SLJ Reviews the GBH and PBS Learning Media: U.S. History Collection Database

This comprehensive digital resource offers an extensive set of curated clips pertaining to U.S. History and draws from a broad archive of PBS documentaries, including many well-known series such as “The American Experience” and “American Masters.” 

PBS Media U.S. History collection Homepage imagery



Grade level Middle and High School

Cost Free

Content This comprehensive digital resource offers an extensive set of curated clips pertaining to U.S. History and draws from a broad archive of PBS documentaries, including many well-known series such as “The American Experience” and “American Masters.” The collection features content covering Indigenous groups, the American Revolution, and the Gilded Age, among other topics. The U.S. History Collection was developed by seasoned educators in social studies, while seeking vital student input from a diverse youth advisory group to support teaching and engaging students. The curated compilation contains 400 media-rich digital learning resources spotlighting multiple perspectives and stories that have gone untold. Video and interactive media galleries focus on primary and secondary sources, historical events, and time lines. Supplemental teacher resources are provided in the form of discussion questions, handouts, standards, and much more.

The U.S. History Collection is a website that can be accessed by any browser and is compatible with most devices. When visiting the homepage for the first time, educators can click on the Sign Up for Free button on the upper right-hand corner of the screen. Signing up is made possible by using Google, Facebook, or email credentials. Once an account is created, searching for material is simple, either by using the prominently displayed search field in the middle of the screen, which uses keywords to seek out a specific topic, or browsing through topics by “Era” or “Skill.” When users elect to browse by era, they have 16 options to choose from, which include the Revolution and Independence, The Early Republic, and The West Transformed. These are just a sampling that lend themselves well to a U.S. History classroom.

When users select an era, that time period’s landing page features a brief description and an option to narrow down to more specific content. The homepage also displays the inventory of digital resources available, as well as the grade levels that best fit the material. Digital resources vary and can include media galleries, interactive lessons, and videos. The digital resource type, the topic title, corresponding grade level, and the availability of supporting materials are clearly identified. Clicking on a topic featuring a video will navigate to the topic page. The video options of Play, Pause, 10-Second Rewind, Closed Captioning, and Full Screen are all accessible, and supplemental materials and instructional aids are found on the margins of the topic page. Users have Share options, as well as a Build a Lesson tool for teachers to structure their instructional time. To the right of the video, educators can view several resources related to the topic that are aimed for a teacher or student audience. Below the video lives a short description and a tab of the standards the content best serves. The topic page also offers the option of teacher or student view; helpful for teachers preparing for web page navigation questions.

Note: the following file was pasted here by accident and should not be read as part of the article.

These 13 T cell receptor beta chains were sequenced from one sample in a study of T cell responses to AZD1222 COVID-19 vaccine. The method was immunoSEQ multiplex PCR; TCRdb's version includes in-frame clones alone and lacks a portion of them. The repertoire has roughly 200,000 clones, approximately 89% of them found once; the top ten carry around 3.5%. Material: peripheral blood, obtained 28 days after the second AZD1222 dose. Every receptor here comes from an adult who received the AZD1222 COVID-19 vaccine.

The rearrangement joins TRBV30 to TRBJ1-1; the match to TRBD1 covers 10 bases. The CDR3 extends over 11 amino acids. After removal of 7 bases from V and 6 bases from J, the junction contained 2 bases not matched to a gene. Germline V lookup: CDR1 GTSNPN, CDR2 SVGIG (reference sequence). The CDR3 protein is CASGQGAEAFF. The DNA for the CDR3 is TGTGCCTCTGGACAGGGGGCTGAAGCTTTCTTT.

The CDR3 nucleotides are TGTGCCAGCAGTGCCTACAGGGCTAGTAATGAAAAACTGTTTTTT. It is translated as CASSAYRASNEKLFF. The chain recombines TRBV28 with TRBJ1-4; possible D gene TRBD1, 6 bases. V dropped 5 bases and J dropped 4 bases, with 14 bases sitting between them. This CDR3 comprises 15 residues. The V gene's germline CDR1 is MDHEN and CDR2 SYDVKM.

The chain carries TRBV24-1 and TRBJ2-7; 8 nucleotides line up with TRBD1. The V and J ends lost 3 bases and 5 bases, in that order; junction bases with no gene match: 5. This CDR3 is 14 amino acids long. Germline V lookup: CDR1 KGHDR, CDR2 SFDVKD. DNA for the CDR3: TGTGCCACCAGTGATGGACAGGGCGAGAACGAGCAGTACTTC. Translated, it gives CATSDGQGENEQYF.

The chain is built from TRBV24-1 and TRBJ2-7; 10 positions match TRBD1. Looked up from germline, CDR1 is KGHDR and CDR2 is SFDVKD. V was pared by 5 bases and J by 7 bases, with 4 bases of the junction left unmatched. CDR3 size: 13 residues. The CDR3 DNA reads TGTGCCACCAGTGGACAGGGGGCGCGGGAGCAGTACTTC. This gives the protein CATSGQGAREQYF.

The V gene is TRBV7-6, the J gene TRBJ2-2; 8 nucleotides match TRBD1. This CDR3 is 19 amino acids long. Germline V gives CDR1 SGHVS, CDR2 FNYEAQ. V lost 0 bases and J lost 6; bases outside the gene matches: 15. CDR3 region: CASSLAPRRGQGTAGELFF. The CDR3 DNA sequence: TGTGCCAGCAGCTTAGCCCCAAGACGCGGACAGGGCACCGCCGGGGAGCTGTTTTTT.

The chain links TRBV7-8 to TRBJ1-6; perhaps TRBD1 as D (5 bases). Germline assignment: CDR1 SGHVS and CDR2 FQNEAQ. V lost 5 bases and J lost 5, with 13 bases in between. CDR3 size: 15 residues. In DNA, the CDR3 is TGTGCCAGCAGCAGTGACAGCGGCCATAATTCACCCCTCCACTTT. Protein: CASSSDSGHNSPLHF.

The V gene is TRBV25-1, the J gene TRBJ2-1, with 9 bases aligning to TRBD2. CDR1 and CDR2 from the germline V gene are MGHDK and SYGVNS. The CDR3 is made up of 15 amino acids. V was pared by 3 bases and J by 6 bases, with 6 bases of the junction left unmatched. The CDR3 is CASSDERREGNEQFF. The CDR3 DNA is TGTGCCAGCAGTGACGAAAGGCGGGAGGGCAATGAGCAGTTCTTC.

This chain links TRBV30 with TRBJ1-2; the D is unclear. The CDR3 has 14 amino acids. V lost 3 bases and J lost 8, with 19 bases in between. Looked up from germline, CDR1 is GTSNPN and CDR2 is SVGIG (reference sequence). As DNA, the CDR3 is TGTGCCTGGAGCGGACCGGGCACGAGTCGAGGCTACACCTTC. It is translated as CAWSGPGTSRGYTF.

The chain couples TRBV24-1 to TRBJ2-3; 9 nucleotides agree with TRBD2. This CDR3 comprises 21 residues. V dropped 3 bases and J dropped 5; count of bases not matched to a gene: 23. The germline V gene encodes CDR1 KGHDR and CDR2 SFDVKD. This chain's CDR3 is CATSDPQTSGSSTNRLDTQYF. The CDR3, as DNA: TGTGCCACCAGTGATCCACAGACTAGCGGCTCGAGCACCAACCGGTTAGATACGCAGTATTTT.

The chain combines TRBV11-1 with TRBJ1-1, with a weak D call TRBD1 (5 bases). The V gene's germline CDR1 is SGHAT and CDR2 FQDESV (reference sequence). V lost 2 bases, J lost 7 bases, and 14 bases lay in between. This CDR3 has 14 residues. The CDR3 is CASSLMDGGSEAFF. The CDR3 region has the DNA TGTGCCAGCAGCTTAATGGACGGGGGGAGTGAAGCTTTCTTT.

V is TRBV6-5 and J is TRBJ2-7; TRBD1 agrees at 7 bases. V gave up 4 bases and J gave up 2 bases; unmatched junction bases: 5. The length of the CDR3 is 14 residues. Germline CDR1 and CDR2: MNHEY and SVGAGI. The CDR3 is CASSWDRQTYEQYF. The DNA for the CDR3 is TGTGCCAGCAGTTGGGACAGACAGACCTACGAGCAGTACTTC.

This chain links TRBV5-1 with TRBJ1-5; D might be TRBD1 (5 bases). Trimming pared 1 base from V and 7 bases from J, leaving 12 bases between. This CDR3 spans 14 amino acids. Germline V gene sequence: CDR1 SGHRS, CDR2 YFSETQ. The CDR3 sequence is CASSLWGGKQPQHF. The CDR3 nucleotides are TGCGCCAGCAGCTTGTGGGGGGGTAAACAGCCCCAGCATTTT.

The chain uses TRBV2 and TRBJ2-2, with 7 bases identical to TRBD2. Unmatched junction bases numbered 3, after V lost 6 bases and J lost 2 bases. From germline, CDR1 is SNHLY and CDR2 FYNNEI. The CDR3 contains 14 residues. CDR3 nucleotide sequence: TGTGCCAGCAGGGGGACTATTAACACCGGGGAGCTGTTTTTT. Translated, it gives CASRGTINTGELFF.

Back at the homepage, when users select a topic by skill, they are taken to the Skills landing page. Skills include “Developing an Argument,” “Interpreting Charts and Graphs,” and “Analyzing Primary Sources.” Once a skill is selected, history topics that lend themselves well to the topic will be retrieved. The layout also contains a brief description of the skill, inventory of the digital resources, and grade levels that best correspond to the skill. Users can also browse by topic within the Skill homepage. Clicking on a topic with an interactive feature, such as a time line or image, students get to retrieve an additional layer of information. A topic page highlighting interactive features, videos, or a media gallery also includes sharing options, as well as the Build a Lesson tool, and of course, supporting materials, and standards. Users will feel at ease with the uniformity of the browsing navigation interface and topic page layouts. Supporting materials are widely available for each topic and are easy to match with Common Core or specific state standards.

Students and Teachers GBH and PBS Learning Media: U.S. History Collection is compatible with many commonly used learning management systems, such as Google Classroom. The collection has been curated to be high school and middle school focused, not as a main lesson plan, but as a supplement to curricula. The content supports students in their interpretation of history and critical thinking skills, plus encourages the building of historical empathy. The media-rich resources are easily navigable and support comprehension. Resources come in a variety of multimedia that include images, videos, interactive lessons, and primary sources, and conveniently lend themselves to a blended learning environment.

Verdict This is an appealing and extensive platform that students and educators will value for its varied collection of materials that provide suitable context to historical events discussed in a U.S. History classroom. Education institutions focused on blended learning or personalized learning approaches will appreciate this free tool. Browsing and navigation is painless and user-friendly, content is well-matched to middle and high school standards, and the supporting materials are excellent supplemental resources for educators. This would be a convenient database for any educator’s or student’s research toolbox.

Alexandra Cornejo, Harlingen School of Health Professions, TX.

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